Think of it this way: there isn’t nearly enough demand right now, regardless of whether you (the dealer) discount your inventory or not. I.e., you will not move enough cars to pay for fixed costs like the mortgage on your building, financing the inventory on your lot, etc. The Fed has done various studies on household savings account balances and/or net worth (https://www.valuepenguin.com/banking/average-checking-accoun... and https://abcnews.go.com/US/10-americans-struggle-cover-400-em...). The vast majority of Americans would have to finance a car purchase, even for something like a 10-year old used car. Yes interest rates are low right now, but does it make sense for a consumer to buy a depreciating asset and increase their monthly interest costs at this point in time?
To the car dealer (or rental operation like Hertz), the question is does it make sense to have a fire sale on your inventory now (at prices that will almost certainly lead to an accounting loss), or do you take your chances in bankruptcy court? If you believe that in the next year or two that the market for used cars recovers somewhat, you can sell those assets off during bankruptcy proceedings to pay off creditors etc. There’s a strong case that taking this approach will leave the company as a whole better off in 3-5 years, though equity holders will certainly be taking a huge hit.
At what point do you suspect the "vast majority of Americans"--who apparently can't afford to purchase a 10yo used car outright--start genuinely contemplating the financial impact of asset depreciation and overbearing interest in a strategic manner before signing a purchase agreement...you know, the one with all those legal words for lawyers and such? Call me impractical but...$1,201 just chillin' in the bank, yo!
But when ~20% of working age Americans are living off unemployment benefits, and millions more who work in industries like restaurants, hospitality, and travel facing the possibility that they will likely never have a job to go back to, my guess is that you’d have to be pretty well off (or very optimistic) to take on an additional $100/month car payment, not to mention adding a car to your insurance policy etc. :)
Jokes aside, people who live life along this asymptotic approach are real, where the only conditional that registers is, "the current number in my bank account is still bigger than the number on this bill...which is completely optional 'cause repo ain't gonna find me this time, ha!"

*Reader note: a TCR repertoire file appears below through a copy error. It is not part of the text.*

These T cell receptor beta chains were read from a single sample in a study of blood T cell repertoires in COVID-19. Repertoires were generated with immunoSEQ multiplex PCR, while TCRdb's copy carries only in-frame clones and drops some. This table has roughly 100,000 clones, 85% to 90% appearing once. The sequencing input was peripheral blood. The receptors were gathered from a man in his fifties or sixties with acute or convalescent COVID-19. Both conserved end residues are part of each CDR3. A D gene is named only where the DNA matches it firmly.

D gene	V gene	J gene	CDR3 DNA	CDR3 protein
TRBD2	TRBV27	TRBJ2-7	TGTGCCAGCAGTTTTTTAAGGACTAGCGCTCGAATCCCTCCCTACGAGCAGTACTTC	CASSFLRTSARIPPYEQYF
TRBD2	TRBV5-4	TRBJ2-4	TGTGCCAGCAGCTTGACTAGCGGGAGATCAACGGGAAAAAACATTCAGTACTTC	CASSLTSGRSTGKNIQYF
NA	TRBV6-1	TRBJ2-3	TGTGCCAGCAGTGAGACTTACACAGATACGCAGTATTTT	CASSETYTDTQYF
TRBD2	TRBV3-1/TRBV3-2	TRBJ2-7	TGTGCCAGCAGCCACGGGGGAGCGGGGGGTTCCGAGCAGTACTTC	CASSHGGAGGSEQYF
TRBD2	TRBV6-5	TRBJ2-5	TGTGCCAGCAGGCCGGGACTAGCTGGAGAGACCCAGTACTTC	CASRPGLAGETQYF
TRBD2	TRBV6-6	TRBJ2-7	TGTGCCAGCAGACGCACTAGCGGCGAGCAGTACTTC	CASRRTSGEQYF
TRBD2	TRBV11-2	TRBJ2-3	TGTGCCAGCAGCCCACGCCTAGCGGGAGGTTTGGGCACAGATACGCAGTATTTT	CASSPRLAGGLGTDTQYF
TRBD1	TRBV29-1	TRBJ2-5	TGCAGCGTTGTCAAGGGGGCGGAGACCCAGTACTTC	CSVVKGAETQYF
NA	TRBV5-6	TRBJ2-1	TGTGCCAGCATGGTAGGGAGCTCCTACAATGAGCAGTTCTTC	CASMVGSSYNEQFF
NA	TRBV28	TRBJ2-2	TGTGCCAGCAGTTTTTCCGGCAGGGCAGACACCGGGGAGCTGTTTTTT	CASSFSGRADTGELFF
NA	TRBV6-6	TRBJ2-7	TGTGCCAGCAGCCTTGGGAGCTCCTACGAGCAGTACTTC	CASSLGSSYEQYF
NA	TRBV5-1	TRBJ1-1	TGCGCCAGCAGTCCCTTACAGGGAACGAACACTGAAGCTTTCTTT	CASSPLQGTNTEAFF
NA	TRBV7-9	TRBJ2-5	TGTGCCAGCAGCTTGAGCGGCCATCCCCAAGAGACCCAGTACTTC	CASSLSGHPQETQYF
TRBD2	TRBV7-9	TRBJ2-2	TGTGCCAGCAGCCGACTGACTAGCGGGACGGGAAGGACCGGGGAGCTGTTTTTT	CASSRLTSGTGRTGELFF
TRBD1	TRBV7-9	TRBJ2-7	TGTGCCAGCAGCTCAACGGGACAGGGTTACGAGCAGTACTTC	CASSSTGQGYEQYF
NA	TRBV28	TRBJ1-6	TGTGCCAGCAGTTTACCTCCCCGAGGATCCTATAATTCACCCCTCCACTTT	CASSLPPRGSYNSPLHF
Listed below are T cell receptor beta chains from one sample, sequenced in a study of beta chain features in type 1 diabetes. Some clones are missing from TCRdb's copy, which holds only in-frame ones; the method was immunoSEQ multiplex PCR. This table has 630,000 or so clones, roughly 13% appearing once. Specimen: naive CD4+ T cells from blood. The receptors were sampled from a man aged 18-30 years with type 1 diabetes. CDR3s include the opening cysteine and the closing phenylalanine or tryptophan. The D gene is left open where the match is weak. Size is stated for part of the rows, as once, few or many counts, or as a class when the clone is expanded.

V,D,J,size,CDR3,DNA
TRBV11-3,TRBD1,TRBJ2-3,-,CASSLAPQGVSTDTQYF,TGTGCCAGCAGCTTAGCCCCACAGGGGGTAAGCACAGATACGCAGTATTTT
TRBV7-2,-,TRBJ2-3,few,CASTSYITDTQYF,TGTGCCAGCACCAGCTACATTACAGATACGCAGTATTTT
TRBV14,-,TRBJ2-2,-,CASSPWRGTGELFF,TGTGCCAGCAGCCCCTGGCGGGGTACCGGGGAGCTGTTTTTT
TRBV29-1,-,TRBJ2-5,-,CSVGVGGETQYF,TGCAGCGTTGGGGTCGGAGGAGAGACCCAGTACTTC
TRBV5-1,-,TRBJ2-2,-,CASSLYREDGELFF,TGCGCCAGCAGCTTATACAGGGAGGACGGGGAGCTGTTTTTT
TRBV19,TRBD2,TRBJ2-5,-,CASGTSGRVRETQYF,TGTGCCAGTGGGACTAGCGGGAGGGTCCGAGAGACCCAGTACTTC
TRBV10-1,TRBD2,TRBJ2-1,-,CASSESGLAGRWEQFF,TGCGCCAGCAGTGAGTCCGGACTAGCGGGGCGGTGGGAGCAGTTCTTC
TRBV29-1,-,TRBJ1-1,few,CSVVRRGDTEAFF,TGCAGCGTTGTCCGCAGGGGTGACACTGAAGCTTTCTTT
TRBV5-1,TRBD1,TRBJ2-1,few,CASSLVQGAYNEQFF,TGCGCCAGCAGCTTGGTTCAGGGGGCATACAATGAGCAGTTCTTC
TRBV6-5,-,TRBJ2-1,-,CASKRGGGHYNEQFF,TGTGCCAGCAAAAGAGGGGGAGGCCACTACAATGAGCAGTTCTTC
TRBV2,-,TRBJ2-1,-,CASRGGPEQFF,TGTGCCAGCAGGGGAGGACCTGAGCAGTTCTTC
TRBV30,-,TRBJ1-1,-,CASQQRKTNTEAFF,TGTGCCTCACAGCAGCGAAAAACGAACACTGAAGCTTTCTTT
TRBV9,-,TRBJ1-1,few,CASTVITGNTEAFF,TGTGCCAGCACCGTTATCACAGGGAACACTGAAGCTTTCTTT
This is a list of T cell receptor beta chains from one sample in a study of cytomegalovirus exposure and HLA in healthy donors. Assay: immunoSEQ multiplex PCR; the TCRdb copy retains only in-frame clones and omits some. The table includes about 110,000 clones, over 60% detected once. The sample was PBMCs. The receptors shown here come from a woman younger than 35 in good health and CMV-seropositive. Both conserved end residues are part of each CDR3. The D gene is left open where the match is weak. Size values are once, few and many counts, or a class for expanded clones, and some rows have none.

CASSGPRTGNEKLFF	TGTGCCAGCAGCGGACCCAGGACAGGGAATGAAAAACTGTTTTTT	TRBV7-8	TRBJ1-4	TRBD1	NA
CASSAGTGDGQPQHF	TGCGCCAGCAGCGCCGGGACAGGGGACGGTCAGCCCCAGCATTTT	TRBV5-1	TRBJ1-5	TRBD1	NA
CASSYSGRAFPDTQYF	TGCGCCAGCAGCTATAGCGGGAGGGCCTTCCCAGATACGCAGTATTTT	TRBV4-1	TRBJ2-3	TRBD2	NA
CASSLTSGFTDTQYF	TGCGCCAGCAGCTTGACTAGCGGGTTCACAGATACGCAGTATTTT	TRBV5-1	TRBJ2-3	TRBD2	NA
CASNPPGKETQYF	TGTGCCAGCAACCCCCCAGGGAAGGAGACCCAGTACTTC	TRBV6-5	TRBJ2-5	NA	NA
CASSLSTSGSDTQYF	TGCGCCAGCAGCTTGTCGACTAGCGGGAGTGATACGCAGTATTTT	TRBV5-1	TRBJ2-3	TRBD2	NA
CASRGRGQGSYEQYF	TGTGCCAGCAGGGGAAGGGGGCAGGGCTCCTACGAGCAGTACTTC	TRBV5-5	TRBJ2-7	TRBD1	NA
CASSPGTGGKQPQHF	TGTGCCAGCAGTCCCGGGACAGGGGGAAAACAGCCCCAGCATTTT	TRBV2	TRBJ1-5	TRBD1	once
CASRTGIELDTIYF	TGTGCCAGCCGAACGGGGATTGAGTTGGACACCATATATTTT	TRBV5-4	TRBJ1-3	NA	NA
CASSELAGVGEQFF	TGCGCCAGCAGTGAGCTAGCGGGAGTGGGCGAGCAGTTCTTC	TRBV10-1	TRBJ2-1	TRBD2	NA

To make a living you either have to get decent margin or huge volume. When both the margin and volume drops you have a problem.
And somehow they still looked at me as if I played them..
I do mostly rent my cars through ADAC (German AAA) which usually comes with unlimited miles, no excess insurance(s), young driver benefits, free additional driver, ... and a hotline which just 'works':
Hertz once charged a pretty extra on a prepaid rental. One call to ADAC complaining about the extra charge and I had my money back a week later.
I also despise dark patterns that car rental involves. Fortunately, two things make it easy to rent a car from Hertz (or probably any other major):
1) work for a company that has a corporate rental agreement with Hertz. All the bullshit about collision damage waivers, liability insurance, etc. just goes away.
2) sign up for their "rewards" program (the name differs by company). This puts all your important info into their computers. That way they aren't constantly re-entering info from your drivers license, etc.
3) There is a third option. You should rent trucks instead! :)
Just kidding about trucks being a real alternative. But whenever I rent from U-Haul it's absurdly pleasant, compared to renting cars as an individual. For example, the collision damage waiver for a car rental can be $30 a day or more. The same thing was only $10 on my most recent U-Haul rental.
They want me to pick and sign right there under pressure and with no time to read the agreement. I'm almost always left with no real understanding of what happens if I have a crash and pretty worried that I may be liable for more than I'm worth.
It's comical they way they wave those barely readable sheets of paper around randomly circling things and putting crosses in places.